9.12 — C-style string symbolic constants

C-style string symbolic constants

In the lesson 6.6 -- C-style strings, we discussed how you could create and initialize a C-style string, like this:

C++ also supports a way to create C-style string symbolic constants using pointers:

While these above two programs operate and produce the same results, C++ deals with the memory allocation for these slightly differently.

In the fixed array case, the program allocates memory for a fixed array of length 5, and initializes that memory with the string “Alex\0”. Because memory has been specifically allocated for the array, you’re free to alter the contents of the array. The array itself is treated as a normal local variable, so when the array goes out of scope, the memory used by the array is freed up for other uses.

In the symbolic constant case, how the compiler handles this is implementation defined. What usually happens is that the compiler places the string “Alex\0” into read-only memory somewhere, and then sets the pointer to point to it. Because this memory may be read-only, best practice is to make sure the string is const.

For optimization purposes, multiple string literals may be consolidated into a single value. For example:

These are two different string literals with the same value. The compiler may opt to combine these into a single shared string literal, with both name1 and name2 pointed at the same address. Thus, if name1 was not const, making a change to name1 could also impact name2 (which might not be expected).

As a result of string literals being stored in a fixed location in memory, string literals have static duration rather than automatic duration (that is, they die at the end of the program, not the end of the block in which they are defined). That means that when we use string literals, we don’t have to worry about scoping issues. Thus, the following is okay:

In the above code, getName() will return a pointer to C-style string “Alex”. If this function were returning any other local variable by address, the variable would be destroyed at the end of getName(), and we’d return a dangling pointer back to the caller. However, because string literals have static duration, “Alex” will not be destroyed when getName() terminates, so the caller can still successfully access it.

C-style strings are used in a lot of old or low-level code, because they have a very small memory footprint. Modern code should favor the use std::string and std::string_view, as those provide safe and easy access to the string.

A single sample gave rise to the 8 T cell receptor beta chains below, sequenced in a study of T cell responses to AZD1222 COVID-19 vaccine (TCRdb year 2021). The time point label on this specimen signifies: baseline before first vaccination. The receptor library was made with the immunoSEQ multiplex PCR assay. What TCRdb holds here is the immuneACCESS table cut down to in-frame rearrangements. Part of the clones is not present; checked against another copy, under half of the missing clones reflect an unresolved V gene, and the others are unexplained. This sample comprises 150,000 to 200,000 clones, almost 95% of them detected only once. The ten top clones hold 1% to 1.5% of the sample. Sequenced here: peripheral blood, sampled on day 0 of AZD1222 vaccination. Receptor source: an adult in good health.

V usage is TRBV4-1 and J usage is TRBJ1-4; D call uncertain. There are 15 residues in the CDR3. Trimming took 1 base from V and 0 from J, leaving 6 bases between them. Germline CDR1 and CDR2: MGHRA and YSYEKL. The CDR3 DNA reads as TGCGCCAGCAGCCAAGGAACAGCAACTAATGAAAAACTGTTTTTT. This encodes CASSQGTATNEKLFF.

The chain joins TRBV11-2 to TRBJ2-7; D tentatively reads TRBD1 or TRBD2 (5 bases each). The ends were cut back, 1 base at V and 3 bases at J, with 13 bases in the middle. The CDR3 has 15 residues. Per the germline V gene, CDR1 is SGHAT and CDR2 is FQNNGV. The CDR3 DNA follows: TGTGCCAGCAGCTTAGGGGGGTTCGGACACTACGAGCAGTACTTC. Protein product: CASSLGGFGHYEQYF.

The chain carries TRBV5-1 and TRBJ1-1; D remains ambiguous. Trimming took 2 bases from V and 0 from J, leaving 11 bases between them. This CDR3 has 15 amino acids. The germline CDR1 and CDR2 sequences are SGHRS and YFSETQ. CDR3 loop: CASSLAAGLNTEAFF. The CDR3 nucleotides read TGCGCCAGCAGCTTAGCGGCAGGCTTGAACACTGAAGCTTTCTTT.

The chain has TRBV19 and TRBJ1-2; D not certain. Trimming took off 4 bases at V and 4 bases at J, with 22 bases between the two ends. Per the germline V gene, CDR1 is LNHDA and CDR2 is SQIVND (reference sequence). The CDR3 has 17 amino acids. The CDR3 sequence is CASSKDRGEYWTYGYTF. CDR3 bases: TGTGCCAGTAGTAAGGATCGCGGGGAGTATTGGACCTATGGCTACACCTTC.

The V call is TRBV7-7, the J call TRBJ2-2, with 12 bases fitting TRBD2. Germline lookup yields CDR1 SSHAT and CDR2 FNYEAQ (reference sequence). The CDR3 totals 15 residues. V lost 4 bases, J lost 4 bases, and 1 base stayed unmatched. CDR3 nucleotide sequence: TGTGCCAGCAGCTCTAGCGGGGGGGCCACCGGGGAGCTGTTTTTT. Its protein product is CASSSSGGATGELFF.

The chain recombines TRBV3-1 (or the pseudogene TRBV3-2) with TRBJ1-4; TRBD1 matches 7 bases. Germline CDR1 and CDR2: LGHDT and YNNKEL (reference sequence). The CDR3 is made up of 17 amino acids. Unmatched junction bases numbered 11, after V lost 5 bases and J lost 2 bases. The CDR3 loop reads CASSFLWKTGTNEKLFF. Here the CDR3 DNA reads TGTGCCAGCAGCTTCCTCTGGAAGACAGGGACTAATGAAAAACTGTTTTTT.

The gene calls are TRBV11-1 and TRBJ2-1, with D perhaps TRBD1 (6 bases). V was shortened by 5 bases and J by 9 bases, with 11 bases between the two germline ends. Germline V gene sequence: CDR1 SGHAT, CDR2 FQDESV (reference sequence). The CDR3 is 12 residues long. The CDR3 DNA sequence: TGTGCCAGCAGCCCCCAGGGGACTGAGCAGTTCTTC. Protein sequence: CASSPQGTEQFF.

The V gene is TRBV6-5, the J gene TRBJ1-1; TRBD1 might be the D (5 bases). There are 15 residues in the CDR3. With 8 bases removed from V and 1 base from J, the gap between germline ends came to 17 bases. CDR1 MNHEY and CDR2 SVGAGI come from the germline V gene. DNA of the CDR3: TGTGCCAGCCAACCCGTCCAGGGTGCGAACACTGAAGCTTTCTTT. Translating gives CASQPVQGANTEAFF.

std::cout and char pointers

At this point, you may have noticed something interesting about the way std::cout handles pointers of different types.

Consider the following example:

On the author’s machine, this printed:


Why did the int array print an address, but the character arrays printed strings?

The answer is that std::cout makes some assumptions about your intent. If you pass it a non-char pointer, it will simply print the contents of that pointer (the address that the pointer is holding). However, if you pass it an object of type char* or const char*, it will assume you’re intending to print a string. Consequently, instead of printing the pointer’s value, it will print the string being pointed to instead!

While this is great 99% of the time, it can lead to unexpected results. Consider the following case:

In this case, the programmer is intending to print the address of variable c. However, &c has type char*, so std::cout tries to print this as a string! On the author’s machine, this printed:


Why did it do this? Well, it assumed &c (which has type char*) was a string. So it printed the ‘Q’, and then kept going. Next in memory was a bunch of garbage. Eventually, it ran into some memory holding a 0 value, which it interpreted as a null terminator, so it stopped. What you see may be different depending on what’s in memory after variable c.

This case is somewhat unlikely to occur in real-life (as you’re not likely to actually want to print memory addresses), but it is illustrative of how things work under the hood, and how programs can inadvertently go off the rails.

9.13 -- Dynamic memory allocation with new and delete
9.11 -- Pointer arithmetic and array indexing

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